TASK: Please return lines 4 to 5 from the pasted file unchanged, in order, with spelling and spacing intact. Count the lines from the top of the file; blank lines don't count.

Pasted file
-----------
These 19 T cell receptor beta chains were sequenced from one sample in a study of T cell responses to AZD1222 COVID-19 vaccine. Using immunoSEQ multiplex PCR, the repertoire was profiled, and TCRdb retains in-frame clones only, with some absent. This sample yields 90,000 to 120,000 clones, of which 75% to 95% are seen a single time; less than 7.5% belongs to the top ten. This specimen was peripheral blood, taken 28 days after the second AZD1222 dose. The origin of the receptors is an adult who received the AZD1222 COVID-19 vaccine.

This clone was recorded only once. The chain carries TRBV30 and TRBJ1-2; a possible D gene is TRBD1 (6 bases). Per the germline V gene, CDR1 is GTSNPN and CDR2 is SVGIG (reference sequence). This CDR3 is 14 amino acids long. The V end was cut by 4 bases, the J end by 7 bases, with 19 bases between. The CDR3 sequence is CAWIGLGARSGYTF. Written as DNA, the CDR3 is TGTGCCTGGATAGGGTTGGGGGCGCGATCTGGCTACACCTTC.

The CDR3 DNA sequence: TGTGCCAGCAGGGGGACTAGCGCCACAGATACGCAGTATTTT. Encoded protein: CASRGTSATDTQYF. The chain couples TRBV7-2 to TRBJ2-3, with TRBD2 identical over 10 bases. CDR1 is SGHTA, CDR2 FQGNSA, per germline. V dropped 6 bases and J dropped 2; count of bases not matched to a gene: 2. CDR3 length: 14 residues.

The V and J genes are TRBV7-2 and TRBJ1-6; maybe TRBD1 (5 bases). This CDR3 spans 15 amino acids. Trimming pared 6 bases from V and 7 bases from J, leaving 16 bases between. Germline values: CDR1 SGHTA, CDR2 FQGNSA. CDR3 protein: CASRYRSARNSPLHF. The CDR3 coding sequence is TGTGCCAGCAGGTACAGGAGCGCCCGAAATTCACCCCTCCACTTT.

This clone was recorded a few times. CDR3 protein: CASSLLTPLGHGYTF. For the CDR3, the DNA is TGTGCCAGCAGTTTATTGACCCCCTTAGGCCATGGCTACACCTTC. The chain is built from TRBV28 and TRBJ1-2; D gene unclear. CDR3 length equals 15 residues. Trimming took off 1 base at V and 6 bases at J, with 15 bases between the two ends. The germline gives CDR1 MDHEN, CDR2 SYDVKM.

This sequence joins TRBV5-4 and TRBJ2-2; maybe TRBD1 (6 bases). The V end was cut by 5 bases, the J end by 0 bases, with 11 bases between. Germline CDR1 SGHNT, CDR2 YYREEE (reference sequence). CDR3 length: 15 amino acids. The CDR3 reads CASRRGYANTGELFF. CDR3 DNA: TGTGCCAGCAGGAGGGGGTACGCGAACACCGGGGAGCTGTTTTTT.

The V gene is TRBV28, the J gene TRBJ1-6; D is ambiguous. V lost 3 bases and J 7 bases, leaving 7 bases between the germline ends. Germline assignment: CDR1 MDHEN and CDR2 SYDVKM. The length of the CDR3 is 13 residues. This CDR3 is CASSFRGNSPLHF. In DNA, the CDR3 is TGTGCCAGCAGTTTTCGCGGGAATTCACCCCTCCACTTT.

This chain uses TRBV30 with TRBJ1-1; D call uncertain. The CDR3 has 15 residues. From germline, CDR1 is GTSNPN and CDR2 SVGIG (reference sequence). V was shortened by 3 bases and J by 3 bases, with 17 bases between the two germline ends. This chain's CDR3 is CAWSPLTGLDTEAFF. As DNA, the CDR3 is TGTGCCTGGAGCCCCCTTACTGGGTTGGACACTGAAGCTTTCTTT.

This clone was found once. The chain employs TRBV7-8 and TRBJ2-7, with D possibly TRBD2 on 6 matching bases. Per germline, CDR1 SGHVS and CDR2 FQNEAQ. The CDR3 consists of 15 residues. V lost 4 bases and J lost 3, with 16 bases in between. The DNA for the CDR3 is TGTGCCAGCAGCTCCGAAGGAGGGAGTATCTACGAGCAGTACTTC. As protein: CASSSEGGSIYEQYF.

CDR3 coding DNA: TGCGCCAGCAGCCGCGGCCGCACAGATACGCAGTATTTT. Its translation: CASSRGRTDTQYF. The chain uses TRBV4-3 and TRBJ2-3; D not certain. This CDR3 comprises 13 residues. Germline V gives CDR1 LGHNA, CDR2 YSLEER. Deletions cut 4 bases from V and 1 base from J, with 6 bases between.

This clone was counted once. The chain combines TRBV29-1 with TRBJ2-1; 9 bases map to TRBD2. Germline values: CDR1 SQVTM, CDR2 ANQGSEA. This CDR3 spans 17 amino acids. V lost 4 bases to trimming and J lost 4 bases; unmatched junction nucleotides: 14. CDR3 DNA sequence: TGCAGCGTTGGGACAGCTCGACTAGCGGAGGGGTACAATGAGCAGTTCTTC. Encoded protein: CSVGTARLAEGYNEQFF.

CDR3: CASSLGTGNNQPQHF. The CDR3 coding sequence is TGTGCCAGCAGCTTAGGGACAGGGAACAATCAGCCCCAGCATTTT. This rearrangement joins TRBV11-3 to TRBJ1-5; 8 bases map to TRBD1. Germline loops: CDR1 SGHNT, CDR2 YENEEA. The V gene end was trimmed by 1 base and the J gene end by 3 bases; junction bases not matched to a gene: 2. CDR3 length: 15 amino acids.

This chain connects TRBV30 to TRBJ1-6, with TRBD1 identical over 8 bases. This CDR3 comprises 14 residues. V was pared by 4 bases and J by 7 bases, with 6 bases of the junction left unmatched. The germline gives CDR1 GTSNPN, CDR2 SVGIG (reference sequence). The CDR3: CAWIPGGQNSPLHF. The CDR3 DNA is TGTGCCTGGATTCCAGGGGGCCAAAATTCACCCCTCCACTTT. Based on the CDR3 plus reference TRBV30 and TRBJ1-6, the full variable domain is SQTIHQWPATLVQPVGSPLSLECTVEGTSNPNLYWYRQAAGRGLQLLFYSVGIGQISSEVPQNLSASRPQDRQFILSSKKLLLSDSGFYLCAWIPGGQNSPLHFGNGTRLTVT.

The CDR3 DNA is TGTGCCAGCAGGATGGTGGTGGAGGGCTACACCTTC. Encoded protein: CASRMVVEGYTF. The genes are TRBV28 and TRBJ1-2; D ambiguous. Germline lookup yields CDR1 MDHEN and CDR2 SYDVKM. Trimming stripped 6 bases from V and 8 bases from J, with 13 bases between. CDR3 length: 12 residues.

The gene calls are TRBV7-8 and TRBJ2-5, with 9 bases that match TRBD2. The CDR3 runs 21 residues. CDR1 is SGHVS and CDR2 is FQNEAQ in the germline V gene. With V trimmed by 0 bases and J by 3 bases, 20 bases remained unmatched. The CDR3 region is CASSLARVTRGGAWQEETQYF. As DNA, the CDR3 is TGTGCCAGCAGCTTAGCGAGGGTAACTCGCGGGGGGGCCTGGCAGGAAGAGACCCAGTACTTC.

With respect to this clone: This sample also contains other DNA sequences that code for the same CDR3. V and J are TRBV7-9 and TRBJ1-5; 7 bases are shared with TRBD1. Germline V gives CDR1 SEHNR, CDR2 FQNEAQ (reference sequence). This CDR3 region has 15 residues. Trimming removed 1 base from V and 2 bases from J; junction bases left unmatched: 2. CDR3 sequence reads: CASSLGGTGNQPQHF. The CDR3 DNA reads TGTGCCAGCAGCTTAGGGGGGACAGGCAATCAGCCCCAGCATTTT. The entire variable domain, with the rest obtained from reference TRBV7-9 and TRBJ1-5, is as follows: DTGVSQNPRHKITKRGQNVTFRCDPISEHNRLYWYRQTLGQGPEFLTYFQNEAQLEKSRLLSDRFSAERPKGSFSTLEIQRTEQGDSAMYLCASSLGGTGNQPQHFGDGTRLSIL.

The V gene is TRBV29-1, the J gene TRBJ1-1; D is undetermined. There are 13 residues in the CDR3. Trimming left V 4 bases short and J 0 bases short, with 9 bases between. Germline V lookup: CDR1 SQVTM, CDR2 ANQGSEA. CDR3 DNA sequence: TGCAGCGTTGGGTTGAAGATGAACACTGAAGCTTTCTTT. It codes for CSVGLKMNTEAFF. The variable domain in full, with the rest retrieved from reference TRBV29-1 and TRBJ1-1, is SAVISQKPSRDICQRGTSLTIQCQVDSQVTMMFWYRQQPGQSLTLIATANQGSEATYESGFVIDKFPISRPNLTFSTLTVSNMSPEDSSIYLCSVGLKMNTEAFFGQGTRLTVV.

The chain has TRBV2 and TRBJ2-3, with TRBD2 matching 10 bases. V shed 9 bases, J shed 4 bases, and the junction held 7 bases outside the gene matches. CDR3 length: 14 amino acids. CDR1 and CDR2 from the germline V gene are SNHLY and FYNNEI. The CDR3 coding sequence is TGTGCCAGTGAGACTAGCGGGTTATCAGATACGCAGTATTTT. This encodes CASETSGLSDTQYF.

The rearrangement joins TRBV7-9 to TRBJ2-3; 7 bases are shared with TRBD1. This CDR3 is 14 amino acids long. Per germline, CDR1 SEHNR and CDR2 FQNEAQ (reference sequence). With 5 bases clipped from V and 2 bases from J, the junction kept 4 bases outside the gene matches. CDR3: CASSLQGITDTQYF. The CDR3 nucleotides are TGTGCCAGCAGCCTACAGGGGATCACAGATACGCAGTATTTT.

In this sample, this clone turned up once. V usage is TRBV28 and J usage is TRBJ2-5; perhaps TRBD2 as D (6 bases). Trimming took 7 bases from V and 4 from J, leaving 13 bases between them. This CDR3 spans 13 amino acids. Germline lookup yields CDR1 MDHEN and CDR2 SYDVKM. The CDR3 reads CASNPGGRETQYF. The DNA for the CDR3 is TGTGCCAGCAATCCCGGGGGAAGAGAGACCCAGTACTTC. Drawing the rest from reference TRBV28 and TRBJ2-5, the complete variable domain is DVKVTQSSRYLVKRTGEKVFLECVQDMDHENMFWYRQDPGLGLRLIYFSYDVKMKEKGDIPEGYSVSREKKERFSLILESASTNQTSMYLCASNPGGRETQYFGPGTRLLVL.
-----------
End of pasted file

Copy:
The V and J genes are TRBV7-2 and TRBJ1-6; maybe TRBD1 (5 bases). This CDR3 spans 15 amino acids. Trimming pared 6 bases from V and 7 bases from J, leaving 16 bases between. Germline values: CDR1 SGHTA, CDR2 FQGNSA. CDR3 protein: CASRYRSARNSPLHF. The CDR3 coding sequence is TGTGCCAGCAGGTACAGGAGCGCCCGAAATTCACCCCTCCACTTT.

This clone was recorded a few times. CDR3 protein: CASSLLTPLGHGYTF. For the CDR3, the DNA is TGTGCCAGCAGTTTATTGACCCCCTTAGGCCATGGCTACACCTTC. The chain is built from TRBV28 and TRBJ1-2; D gene unclear. CDR3 length equals 15 residues. Trimming took off 1 base at V and 6 bases at J, with 15 bases between the two ends. The germline gives CDR1 MDHEN, CDR2 SYDVKM.